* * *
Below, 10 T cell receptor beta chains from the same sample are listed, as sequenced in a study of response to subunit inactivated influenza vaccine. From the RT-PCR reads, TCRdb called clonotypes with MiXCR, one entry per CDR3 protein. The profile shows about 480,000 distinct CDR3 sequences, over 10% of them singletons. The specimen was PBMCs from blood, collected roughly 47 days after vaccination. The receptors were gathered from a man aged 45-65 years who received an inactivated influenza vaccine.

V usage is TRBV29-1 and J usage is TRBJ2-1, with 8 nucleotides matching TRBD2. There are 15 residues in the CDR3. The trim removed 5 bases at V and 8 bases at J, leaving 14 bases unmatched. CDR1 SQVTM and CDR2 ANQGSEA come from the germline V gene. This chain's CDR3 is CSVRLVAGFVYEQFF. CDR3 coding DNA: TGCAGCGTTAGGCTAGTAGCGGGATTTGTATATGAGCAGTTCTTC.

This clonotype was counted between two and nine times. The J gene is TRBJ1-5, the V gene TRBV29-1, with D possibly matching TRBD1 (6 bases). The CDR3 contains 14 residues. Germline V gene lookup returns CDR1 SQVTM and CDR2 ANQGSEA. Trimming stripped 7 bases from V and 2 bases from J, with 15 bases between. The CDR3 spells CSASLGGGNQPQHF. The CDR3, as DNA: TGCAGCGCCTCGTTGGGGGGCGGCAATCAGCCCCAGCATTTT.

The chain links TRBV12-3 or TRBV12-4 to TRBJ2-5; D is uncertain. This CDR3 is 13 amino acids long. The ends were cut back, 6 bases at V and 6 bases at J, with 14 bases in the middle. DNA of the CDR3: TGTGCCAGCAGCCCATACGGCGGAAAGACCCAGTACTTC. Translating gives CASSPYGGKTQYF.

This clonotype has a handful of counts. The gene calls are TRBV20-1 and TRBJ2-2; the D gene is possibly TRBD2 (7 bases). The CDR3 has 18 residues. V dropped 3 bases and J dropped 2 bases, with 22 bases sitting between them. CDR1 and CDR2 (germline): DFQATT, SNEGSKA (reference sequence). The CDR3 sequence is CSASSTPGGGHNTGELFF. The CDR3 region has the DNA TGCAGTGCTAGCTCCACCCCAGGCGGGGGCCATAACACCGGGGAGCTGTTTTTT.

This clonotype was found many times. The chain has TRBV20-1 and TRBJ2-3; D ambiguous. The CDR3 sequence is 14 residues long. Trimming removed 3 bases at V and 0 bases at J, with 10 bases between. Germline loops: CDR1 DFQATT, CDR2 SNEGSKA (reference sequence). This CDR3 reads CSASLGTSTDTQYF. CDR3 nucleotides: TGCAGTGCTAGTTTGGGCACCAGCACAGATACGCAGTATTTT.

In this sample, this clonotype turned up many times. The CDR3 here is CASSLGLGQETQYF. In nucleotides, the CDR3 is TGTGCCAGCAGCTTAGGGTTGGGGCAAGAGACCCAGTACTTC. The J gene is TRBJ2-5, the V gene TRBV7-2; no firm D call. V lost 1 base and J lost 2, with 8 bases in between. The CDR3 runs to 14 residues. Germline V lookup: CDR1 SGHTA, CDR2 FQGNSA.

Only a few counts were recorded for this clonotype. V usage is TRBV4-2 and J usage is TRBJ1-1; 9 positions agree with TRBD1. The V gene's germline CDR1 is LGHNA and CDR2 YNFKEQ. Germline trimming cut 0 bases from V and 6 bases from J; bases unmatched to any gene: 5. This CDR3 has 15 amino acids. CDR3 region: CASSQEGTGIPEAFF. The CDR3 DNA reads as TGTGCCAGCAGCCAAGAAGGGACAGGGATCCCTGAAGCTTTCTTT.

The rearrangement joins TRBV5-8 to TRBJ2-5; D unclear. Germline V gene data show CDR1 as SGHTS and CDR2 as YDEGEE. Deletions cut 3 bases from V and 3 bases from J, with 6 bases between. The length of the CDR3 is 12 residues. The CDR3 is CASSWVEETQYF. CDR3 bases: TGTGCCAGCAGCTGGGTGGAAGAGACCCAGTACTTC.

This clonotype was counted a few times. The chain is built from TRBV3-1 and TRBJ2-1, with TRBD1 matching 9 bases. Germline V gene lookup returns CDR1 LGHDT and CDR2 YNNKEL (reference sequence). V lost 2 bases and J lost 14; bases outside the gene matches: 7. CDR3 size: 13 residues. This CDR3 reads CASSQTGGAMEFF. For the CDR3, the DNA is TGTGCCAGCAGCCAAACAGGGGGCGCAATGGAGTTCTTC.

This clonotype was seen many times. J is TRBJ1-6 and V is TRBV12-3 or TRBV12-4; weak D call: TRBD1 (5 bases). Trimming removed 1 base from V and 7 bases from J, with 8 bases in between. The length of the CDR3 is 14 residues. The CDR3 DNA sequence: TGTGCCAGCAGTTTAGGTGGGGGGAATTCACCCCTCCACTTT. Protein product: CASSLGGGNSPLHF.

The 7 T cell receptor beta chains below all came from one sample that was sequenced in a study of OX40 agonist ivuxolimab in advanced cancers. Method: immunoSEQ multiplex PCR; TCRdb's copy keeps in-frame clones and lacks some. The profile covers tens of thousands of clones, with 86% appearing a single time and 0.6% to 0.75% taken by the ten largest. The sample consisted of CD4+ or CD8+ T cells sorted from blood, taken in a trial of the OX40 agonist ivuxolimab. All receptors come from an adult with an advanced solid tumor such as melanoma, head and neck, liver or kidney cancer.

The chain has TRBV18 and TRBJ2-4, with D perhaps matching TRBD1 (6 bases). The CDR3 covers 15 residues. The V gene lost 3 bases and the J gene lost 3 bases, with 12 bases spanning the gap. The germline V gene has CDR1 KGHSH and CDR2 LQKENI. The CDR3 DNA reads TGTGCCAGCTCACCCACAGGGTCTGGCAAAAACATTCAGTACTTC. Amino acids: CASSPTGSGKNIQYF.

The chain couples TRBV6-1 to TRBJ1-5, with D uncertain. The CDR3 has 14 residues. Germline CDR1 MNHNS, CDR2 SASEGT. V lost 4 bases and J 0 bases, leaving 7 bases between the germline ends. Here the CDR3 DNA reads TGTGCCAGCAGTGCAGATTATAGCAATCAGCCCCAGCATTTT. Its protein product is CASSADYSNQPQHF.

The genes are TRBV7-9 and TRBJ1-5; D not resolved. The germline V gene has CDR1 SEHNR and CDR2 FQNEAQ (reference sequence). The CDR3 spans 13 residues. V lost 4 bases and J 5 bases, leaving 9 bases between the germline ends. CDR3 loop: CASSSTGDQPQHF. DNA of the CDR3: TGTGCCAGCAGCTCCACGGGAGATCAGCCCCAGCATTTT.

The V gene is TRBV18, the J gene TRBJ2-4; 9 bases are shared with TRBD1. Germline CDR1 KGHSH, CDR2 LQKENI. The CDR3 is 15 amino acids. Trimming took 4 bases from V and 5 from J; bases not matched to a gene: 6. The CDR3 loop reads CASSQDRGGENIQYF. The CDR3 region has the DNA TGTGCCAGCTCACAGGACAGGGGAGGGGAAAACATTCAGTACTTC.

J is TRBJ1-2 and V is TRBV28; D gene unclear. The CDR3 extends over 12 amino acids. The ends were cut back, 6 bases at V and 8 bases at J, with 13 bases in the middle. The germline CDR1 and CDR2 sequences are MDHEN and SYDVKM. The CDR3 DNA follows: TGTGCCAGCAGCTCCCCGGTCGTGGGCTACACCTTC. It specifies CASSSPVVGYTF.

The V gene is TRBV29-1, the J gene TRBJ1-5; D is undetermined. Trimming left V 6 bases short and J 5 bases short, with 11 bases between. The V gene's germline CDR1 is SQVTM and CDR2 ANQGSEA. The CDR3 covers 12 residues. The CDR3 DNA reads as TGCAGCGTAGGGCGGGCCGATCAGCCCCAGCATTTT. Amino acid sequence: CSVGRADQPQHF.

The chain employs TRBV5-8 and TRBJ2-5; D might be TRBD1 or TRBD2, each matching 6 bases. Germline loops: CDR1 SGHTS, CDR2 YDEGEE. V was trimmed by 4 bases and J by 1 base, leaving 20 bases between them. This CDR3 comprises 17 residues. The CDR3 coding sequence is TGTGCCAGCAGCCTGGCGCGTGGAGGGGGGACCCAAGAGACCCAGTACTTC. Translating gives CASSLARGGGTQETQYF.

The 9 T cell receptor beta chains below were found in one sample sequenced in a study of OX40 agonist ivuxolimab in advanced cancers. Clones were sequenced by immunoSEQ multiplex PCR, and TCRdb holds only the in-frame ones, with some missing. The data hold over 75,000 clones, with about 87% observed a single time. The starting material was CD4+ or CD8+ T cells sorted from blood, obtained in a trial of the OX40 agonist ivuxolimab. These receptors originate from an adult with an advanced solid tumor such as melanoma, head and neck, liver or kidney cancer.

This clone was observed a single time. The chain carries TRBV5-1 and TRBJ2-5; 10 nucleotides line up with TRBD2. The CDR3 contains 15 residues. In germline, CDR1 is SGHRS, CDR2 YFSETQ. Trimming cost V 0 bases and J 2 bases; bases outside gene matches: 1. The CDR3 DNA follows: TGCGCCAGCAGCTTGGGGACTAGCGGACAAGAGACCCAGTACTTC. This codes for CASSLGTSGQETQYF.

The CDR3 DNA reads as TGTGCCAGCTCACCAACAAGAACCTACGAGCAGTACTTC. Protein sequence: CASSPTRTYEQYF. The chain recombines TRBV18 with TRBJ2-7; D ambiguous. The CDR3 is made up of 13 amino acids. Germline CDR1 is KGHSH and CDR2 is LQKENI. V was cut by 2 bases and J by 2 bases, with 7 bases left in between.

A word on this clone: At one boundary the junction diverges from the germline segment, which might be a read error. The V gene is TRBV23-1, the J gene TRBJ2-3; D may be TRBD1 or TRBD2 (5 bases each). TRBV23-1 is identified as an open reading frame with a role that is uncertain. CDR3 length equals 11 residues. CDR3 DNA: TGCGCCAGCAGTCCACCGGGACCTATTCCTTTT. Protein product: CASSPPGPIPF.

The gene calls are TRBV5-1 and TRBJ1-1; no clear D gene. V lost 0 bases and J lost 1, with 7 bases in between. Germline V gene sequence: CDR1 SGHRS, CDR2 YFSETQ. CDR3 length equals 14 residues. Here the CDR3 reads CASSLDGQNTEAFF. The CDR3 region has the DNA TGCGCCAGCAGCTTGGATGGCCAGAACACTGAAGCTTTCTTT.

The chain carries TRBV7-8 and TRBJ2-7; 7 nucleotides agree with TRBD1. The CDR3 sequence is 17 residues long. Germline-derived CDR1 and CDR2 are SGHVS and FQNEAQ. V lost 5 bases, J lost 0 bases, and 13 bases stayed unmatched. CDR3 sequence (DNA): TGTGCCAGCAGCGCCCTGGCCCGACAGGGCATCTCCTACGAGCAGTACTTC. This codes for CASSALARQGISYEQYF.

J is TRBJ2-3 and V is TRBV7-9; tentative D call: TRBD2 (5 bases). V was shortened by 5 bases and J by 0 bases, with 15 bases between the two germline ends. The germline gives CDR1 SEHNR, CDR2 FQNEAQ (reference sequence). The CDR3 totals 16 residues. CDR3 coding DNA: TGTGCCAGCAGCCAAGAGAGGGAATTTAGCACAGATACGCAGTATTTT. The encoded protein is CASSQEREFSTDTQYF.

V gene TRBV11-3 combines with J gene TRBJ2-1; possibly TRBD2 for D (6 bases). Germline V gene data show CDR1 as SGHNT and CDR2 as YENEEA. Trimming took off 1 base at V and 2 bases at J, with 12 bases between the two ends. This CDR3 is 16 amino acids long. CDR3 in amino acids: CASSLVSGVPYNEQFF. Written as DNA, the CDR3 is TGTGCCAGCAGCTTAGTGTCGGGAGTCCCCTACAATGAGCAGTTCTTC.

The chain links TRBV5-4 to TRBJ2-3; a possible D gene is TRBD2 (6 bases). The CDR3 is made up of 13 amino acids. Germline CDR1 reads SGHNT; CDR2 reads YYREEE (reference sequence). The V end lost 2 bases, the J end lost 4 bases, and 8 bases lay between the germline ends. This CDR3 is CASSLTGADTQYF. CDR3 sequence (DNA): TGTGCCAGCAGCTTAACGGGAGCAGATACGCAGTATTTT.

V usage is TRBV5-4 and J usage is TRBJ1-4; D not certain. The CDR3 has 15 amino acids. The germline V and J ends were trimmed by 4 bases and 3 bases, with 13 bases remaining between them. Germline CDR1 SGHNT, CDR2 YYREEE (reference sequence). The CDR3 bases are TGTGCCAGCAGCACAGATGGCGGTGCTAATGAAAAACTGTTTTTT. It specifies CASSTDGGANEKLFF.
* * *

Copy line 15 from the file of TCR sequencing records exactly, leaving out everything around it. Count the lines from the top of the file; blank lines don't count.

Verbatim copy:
The genes are TRBV7-9 and TRBJ1-5; D not resolved. The germline V gene has CDR1 SEHNR and CDR2 FQNEAQ (reference sequence). The CDR3 spans 13 residues. V lost 4 bases and J 5 bases, leaving 9 bases between the germline ends. CDR3 loop: CASSSTGDQPQHF. DNA of the CDR3: TGTGCCAGCAGCTCCACGGGAGATCAGCCCCAGCATTTT.